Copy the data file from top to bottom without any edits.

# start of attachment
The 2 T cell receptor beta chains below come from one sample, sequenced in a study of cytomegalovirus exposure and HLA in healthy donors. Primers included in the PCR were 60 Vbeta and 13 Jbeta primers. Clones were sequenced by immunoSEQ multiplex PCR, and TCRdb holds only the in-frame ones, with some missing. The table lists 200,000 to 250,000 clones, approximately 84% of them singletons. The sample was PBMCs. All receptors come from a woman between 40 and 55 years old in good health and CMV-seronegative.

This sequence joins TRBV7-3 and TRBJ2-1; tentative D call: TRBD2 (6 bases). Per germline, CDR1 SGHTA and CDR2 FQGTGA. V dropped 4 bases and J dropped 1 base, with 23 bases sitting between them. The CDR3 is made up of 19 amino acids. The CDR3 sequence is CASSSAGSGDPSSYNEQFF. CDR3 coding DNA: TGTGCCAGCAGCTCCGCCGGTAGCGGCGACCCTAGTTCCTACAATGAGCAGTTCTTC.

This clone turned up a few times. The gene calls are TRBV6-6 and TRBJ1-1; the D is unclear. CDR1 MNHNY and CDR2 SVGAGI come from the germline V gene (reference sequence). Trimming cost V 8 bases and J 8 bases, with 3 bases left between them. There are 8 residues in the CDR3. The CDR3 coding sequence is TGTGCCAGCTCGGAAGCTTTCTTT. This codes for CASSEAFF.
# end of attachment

The 2 T cell receptor beta chains below come from one sample, sequenced in a study of cytomegalovirus exposure and HLA in healthy donors. Primers included in the PCR were 60 Vbeta and 13 Jbeta primers. Clones were sequenced by immunoSEQ multiplex PCR, and TCRdb holds only the in-frame ones, with some missing. The table lists 200,000 to 250,000 clones, approximately 84% of them singletons. The sample was PBMCs. All receptors come from a woman between 40 and 55 years old in good health and CMV-seronegative.

This sequence joins TRBV7-3 and TRBJ2-1; tentative D call: TRBD2 (6 bases). Per germline, CDR1 SGHTA and CDR2 FQGTGA. V dropped 4 bases and J dropped 1 base, with 23 bases sitting between them. The CDR3 is made up of 19 amino acids. The CDR3 sequence is CASSSAGSGDPSSYNEQFF. CDR3 coding DNA: TGTGCCAGCAGCTCCGCCGGTAGCGGCGACCCTAGTTCCTACAATGAGCAGTTCTTC.

This clone turned up a few times. The gene calls are TRBV6-6 and TRBJ1-1; the D is unclear. CDR1 MNHNY and CDR2 SVGAGI come from the germline V gene (reference sequence). Trimming cost V 8 bases and J 8 bases, with 3 bases left between them. There are 8 residues in the CDR3. The CDR3 coding sequence is TGTGCCAGCTCGGAAGCTTTCTTT. This codes for CASSEAFF.